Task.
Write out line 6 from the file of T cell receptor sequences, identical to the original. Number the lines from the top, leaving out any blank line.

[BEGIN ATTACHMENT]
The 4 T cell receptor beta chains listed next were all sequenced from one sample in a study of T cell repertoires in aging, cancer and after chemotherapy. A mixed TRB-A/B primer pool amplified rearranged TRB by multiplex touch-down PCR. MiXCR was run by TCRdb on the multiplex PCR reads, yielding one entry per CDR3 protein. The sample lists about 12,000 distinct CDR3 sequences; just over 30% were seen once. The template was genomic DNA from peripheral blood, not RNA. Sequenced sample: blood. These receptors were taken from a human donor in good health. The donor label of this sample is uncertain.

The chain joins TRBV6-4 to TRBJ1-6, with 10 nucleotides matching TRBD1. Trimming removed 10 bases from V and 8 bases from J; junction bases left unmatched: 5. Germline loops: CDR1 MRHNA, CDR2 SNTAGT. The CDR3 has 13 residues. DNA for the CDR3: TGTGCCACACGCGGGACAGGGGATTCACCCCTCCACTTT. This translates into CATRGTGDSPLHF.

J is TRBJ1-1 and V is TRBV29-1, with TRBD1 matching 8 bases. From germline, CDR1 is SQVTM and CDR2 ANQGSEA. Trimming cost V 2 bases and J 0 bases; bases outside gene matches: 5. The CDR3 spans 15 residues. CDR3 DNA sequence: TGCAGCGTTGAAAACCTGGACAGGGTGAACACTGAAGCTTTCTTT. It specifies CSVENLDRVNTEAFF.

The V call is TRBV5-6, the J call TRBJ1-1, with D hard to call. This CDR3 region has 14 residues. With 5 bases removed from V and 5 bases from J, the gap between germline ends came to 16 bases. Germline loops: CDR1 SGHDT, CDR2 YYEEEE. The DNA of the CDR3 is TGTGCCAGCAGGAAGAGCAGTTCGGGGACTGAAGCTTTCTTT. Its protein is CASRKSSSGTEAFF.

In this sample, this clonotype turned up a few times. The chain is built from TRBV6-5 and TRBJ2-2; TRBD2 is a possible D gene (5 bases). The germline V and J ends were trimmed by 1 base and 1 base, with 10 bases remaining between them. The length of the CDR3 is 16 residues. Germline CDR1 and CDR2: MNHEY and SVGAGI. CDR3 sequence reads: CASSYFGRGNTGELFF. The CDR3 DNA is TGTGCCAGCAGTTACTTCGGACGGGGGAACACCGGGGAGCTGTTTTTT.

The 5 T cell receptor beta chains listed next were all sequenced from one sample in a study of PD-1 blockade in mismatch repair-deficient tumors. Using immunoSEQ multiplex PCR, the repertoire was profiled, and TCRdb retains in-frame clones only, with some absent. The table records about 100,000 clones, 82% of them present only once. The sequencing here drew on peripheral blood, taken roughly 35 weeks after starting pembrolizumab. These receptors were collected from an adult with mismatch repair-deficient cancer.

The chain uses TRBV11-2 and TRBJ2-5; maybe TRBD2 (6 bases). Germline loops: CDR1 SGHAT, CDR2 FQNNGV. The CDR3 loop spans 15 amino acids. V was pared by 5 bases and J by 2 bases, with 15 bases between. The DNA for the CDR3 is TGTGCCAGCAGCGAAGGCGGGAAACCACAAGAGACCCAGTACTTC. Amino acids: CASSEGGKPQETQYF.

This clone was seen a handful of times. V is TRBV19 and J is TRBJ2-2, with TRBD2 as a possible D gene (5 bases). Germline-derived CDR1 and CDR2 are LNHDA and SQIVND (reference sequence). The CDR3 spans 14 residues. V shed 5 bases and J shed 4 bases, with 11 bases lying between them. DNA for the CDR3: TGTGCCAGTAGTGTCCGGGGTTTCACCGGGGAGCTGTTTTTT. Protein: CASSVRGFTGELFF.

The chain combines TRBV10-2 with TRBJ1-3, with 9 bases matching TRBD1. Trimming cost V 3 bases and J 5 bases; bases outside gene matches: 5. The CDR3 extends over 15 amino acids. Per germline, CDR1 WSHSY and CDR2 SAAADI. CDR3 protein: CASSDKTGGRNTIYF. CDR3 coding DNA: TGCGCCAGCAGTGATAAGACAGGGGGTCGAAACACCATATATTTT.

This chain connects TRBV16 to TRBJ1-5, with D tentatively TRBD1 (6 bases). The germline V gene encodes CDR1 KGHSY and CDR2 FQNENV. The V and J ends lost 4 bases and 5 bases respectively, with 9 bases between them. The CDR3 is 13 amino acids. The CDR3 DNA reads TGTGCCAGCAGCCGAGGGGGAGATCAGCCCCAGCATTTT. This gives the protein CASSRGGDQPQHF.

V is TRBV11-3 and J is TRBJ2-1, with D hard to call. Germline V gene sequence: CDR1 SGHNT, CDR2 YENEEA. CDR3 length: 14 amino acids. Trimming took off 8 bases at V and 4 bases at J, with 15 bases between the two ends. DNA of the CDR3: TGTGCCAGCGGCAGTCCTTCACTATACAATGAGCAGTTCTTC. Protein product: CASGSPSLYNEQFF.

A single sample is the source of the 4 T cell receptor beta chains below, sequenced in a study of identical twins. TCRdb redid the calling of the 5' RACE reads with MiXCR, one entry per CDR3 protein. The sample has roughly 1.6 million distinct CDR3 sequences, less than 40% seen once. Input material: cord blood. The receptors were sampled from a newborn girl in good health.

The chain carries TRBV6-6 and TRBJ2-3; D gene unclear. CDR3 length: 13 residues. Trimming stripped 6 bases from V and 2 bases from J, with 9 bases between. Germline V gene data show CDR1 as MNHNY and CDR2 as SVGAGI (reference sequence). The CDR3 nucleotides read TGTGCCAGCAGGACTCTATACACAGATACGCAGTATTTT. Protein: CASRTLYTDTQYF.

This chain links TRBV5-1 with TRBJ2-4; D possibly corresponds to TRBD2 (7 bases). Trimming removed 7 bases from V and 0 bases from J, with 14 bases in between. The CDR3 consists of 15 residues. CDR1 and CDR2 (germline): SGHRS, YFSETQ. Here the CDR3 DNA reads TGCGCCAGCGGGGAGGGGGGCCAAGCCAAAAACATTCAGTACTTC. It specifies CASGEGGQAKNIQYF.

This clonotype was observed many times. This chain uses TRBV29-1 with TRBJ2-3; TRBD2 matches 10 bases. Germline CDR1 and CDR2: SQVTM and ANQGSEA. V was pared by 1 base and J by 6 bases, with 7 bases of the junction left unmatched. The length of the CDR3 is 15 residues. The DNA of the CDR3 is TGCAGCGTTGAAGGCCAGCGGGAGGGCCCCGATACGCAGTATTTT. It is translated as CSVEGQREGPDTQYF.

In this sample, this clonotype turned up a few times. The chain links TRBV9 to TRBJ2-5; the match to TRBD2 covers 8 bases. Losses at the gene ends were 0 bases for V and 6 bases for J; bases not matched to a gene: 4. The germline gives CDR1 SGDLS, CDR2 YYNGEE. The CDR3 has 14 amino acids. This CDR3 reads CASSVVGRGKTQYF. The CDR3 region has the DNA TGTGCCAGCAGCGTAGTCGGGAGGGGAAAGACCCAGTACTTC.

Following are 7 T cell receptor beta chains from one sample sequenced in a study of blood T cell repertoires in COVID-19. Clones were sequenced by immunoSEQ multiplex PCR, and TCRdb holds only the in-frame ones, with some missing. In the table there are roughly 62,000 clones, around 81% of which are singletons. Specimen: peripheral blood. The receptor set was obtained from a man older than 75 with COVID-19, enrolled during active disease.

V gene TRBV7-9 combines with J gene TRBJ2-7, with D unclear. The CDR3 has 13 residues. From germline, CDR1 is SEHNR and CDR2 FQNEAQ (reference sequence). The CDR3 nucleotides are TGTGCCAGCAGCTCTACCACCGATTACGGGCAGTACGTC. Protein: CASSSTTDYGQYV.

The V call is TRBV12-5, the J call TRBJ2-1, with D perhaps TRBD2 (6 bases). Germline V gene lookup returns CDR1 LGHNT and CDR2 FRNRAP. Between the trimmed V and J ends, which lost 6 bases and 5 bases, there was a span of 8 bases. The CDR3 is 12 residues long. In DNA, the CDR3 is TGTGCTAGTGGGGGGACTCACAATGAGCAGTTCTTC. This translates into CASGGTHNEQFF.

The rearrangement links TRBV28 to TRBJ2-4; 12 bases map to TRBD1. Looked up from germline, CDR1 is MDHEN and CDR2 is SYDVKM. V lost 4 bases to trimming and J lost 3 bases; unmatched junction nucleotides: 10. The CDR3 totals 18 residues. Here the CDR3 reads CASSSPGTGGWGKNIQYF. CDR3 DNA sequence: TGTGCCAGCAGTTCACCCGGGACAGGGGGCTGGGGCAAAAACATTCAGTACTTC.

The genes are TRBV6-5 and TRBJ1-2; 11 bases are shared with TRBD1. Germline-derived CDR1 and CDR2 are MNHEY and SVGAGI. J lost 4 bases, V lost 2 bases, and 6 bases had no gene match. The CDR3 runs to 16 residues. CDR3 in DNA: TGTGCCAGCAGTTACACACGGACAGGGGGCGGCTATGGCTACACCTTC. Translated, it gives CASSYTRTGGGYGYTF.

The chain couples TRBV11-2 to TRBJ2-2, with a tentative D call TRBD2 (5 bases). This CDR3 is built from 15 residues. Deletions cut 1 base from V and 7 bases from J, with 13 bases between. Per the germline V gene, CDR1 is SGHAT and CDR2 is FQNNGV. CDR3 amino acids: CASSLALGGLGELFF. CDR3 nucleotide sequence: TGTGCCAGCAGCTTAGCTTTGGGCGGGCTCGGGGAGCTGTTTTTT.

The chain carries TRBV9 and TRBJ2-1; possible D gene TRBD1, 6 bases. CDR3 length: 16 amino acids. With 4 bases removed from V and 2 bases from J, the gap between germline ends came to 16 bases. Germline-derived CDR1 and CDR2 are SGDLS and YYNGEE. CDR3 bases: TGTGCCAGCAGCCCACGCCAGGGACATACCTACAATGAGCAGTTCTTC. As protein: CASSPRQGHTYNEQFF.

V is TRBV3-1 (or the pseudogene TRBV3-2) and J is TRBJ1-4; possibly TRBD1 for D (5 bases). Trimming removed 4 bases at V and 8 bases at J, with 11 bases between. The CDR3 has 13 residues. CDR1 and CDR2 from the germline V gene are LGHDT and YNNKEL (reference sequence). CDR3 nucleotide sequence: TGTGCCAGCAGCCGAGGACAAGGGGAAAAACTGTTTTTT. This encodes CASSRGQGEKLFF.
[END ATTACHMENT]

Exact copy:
The 5 T cell receptor beta chains listed next were all sequenced from one sample in a study of PD-1 blockade in mismatch repair-deficient tumors. Using immunoSEQ multiplex PCR, the repertoire was profiled, and TCRdb retains in-frame clones only, with some absent. The table records about 100,000 clones, 82% of them present only once. The sequencing here drew on peripheral blood, taken roughly 35 weeks after starting pembrolizumab. These receptors were collected from an adult with mismatch repair-deficient cancer.